Victorians were a lot like us in their color choices. They liked a variety. But they also liked their basic black dress.
Black silks, black wools, black velvets, and gauzy black sheers are very common for the middle 1800s. Black was appropriate for many occasions, from morning to evening. And it was a useful color - any colored dress that had been spotted or faded could always be dyed black and used again!
Black for MourningOf course, black was an appropriate color for mourning attire. If a widow or a mother who lost her child could afford to do so, she would often wear an entire outfit of black. However, middle class or poor ladies often had to make do with what they had. Thus they might dye a dress black and wear whatever somber accessories they had with it during the period of mourning. Fashion magazines of the mid-1800s are full of suggestions for clothing and accessories for mourning.
An example of what a wealthy family might do is found in a fictional story in Godeys Lady's Book, 1863. In the story, a family in mourning for a fallen son/brother decided that all three of the ladies needed new black dresses. Mrs. Murray and her two daughters are “well to do in the world.” So they have the village dressmaker make them each three new dresses for mourning - a black bombazine, alpaca and calico.
Black for Non-MourningBut in addition to mourning, black was a highly versatile color for so much more! Rather than tell you what black dresses were used for, I decided it would be fun to show you instead. So here are some original pictures and descriptions of ladies' clothing that was black and not necessarily for mourning.
This "Dinner Dress" is from Godeys Lady's Book, 1862. The description reads: "Made of black poplin, trimmed with flutings of purple silk and black velvet ribbon. Black and purple belt, fastened with a clasp. Linen collar and cuffs."
Black dresses were definitely suitable for older ladies, as this quote from Godeys Lady's Book implies: "This was Virginia’s first impression of her hostess. At a glimpse she saw the silvery hair which sheds a pleasant radiance over the face, like moonlight; the soft lace about the throat, in which the head seems to nestle lovingly, like a dove’s in its snowy plumage. Of course she wore a black silk dress and a small black shawl over her shoulders; such a costume belongs to a woman of her age as much as white to a bride."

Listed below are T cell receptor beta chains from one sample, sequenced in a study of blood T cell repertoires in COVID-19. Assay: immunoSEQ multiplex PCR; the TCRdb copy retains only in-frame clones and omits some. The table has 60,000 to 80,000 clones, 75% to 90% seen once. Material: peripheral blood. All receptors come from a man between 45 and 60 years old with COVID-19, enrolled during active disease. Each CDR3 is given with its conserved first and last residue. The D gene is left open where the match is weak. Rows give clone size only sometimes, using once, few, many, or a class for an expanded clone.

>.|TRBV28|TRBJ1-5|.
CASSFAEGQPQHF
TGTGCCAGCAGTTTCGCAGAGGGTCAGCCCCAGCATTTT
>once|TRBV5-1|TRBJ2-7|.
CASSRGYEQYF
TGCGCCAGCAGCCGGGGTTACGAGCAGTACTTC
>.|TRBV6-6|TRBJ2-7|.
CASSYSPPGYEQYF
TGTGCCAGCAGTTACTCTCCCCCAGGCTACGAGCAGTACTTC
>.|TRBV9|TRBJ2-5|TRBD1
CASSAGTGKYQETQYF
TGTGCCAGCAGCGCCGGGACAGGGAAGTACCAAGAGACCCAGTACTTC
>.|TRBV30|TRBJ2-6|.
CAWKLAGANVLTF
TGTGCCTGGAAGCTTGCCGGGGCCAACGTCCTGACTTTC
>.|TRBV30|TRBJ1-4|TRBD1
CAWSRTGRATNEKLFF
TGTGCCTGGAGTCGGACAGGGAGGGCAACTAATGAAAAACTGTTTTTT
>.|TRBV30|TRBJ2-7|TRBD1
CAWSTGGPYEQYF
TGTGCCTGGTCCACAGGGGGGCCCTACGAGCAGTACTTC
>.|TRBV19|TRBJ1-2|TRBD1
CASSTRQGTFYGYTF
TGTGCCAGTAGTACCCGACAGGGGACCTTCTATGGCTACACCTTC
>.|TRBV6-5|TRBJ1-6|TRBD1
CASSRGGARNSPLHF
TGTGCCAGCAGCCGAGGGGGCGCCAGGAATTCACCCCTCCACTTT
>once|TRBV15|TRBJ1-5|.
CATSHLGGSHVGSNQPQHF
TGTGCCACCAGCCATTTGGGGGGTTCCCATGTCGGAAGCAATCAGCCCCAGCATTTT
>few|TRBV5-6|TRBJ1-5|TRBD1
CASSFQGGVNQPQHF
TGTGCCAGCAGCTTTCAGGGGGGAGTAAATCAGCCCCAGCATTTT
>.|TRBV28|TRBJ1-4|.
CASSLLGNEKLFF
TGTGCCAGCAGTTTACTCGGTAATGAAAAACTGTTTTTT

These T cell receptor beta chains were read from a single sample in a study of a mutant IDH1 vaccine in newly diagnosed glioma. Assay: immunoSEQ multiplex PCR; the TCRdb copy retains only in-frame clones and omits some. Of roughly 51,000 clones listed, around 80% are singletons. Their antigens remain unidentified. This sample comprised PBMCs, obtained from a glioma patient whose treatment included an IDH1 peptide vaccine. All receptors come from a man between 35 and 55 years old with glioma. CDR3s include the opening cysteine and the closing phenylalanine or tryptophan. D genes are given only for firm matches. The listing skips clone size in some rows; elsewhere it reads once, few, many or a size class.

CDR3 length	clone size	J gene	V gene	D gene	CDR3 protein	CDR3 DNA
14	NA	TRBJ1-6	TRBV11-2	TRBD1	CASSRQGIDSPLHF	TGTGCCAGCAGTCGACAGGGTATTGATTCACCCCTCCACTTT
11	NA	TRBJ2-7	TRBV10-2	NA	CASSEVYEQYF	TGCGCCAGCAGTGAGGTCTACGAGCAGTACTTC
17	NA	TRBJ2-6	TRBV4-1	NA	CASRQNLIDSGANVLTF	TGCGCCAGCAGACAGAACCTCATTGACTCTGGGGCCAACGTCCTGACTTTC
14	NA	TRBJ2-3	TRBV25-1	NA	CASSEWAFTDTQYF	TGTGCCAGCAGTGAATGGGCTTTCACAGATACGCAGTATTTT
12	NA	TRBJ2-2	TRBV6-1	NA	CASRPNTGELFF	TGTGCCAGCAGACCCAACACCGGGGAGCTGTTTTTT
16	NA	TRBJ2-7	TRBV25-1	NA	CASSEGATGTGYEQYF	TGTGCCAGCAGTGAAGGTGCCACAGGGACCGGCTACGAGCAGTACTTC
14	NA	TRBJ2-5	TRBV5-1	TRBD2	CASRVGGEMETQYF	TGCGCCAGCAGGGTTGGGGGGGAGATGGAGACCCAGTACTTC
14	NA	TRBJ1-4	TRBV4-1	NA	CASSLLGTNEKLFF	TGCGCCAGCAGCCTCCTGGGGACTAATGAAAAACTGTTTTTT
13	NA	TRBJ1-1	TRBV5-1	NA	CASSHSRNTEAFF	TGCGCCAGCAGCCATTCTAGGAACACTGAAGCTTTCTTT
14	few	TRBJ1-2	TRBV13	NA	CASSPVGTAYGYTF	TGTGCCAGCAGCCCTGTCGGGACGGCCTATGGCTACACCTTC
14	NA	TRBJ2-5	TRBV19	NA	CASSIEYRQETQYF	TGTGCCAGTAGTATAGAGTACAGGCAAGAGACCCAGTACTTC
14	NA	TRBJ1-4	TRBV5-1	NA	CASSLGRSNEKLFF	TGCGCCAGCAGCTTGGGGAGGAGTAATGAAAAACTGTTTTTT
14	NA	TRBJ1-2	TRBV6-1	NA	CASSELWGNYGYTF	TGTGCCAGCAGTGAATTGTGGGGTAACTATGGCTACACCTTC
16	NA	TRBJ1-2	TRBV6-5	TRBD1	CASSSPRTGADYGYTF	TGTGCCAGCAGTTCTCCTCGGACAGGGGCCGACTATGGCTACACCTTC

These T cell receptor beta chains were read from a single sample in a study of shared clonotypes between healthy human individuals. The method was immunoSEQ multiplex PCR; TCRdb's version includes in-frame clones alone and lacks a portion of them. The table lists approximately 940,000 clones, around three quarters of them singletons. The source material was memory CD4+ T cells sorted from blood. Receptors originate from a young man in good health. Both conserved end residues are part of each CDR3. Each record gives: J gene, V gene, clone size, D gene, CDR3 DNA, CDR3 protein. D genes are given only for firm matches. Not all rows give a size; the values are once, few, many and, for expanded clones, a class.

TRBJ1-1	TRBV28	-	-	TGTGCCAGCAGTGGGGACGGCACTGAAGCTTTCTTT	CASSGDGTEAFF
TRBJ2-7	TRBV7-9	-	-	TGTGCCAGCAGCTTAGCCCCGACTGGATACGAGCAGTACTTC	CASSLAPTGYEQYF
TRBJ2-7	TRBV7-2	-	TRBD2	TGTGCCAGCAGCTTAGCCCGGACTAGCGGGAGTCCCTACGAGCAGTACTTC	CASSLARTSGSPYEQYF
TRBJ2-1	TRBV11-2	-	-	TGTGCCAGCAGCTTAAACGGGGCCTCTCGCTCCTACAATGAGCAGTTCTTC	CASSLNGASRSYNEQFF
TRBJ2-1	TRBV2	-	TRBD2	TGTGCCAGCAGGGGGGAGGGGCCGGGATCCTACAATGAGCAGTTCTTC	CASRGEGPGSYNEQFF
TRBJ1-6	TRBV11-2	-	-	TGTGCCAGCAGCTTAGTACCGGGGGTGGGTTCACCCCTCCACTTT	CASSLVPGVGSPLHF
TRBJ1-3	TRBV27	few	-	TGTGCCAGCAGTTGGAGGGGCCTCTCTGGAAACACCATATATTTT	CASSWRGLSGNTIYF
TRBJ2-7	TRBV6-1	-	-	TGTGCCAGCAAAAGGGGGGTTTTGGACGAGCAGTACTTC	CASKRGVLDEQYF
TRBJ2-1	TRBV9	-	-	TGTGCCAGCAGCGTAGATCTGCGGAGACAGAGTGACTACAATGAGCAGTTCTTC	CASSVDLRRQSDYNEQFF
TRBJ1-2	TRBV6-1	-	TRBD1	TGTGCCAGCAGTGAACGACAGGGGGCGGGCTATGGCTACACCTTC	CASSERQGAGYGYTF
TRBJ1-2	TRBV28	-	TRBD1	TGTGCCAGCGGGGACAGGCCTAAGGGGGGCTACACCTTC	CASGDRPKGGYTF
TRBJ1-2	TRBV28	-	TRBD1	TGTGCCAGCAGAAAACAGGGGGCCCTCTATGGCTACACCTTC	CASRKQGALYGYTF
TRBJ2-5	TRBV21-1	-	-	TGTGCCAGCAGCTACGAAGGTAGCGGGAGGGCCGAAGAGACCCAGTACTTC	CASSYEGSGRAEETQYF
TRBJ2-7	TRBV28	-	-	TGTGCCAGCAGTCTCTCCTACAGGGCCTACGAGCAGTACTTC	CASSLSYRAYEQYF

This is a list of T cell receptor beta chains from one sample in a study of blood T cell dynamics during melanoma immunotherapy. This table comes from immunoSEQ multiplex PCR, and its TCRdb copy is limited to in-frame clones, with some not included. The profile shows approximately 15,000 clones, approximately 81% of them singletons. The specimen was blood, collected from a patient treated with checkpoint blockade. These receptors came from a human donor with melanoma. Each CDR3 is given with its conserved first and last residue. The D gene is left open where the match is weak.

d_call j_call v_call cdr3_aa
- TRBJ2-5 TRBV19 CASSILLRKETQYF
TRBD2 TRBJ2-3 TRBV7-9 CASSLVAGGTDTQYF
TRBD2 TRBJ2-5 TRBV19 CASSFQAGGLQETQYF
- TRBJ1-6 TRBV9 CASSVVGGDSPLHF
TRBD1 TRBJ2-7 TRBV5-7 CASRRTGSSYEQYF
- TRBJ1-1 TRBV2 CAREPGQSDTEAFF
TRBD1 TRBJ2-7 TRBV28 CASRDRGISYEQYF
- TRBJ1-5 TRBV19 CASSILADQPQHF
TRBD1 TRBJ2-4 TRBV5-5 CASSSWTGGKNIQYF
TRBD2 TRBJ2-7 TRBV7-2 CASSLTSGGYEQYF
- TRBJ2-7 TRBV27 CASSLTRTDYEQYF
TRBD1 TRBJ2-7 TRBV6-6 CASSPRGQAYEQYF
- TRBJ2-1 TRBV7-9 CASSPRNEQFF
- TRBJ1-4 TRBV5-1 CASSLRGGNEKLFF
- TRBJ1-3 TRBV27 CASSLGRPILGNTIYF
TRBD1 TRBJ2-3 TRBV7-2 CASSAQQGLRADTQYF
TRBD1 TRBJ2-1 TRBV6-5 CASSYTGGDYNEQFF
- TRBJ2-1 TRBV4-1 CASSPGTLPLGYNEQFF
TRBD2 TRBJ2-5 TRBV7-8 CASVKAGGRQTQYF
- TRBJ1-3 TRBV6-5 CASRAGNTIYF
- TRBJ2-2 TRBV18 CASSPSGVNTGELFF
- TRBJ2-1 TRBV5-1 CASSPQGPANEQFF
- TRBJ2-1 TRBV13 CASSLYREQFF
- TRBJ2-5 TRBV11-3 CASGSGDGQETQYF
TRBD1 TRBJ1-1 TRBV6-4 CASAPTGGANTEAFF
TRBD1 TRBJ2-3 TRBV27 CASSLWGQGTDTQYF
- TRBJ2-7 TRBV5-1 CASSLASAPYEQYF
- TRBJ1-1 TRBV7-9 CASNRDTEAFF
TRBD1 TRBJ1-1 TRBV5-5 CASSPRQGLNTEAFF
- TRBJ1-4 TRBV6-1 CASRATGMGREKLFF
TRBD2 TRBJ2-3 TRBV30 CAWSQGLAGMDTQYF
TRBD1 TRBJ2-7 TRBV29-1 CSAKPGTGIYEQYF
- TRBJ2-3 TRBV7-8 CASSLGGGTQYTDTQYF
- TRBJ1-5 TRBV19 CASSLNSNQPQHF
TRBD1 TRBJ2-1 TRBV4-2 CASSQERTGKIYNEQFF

Home-dress of black alpaca. The corsage and skirt are in one, and the trimming consists of cuir-colored velvet buttons, and bands of cuir-colored velvet. Godeys Lady's Book, 1863.
Young ladies wore black too, as this story about a young minister and his wife indicates. "'I must learn to economize more. There’s the cyclopaedia I had promised myself for this year; I must do without it.'
'No, Carolina, you need the dress,' replied her husband.
'Not till we are out debt, my dear,' she said gently, but firmly; 'and that will be when you get your quarter’s salary in April. I can turn and make over that blue cashmere I have, and it will do with my others.'"
|"Look at the Time" by Gustave-Leonard de Jonghe|
|Portrait of Maria Sawiczewska,|
Leopold Loeffler, 1861
|The Governess, by Emily Mary Osborn, 1860|
As a contrast to the wealthy ladies above, this is a low-income lady. The poor, downtrodden governess is clearly being berated by the indulgent mother. Her depressing plight is accented by her daytime working dress - likely either black wool or silk with lovely sheer sleeves.
|Afternoon Tea 1865 George Dunlop Leslie|
And just as another contrast, this time it's the employer who is wearing a black dress while her maid wears gray. White collar and cuffs indicate that she is likely not in mourning.
Black dresses were so ubiquitous that Godeys even included suggestions on how to reuse them when they were worn-out. "Two mothers had each a good black satin dress; in the course of time they became, as unfortunately all dresses will, too shabby or two old-fashioned for their wearers’ use. One mother picked hers to pieces, washed and ironed it, and made from it two handsome-looking mantles for her daughters. The other adapted hers for a petticoat, and spent five-and-twenty shillings in the purchase of new mantles for her two daughters. The mantles made of this old material were far the best-looking, and most serviceable. Now, five shillings would have bought a petticoat; and thus the saving of twenty shillings might have been made for the pocket of the husband."
A final fashion magazine image - this one of a striking black ensemble trimmed with red! Le Follet, October 1861.
And just for fun, I'll throw in an entertaining description I found in an 1863 fictional story. Even "Deacon Moody's" wife had a black dress!
Deacon Moody was a little glum man, and looked as if he was asleep half the time; but if ever you see anybody wide awake it was his wife. Her eyes was big, and round, and black, and she would look at your over her specs for ever so long without winkin’. She was so fat and round that she looked for all the world jest like a great bolster tied in the middle. She had on a black bombazine frock, a checked apron, a black silk neck hankercher on her neck, and a great red knittin’ sheath, shaped like a heart pinned on her side. She sot in the big rockin’-chair, and rocked, and knit, and talked all the afternoon.
So if you are a living historian, you can wear a black dress for many occasions - not just for mourning! And next time you're looking at old pictures of Great-Grandma, wondering if the black dress meant she was in mourning - it might have just been her favorite "little black dress!"
If you have a Victorian little black dress, my mom and I have some lovely accessories in our shops! Check out headpieces and jewelry at Southern Serendipity and rosette belts and cockades at Creative Cockades.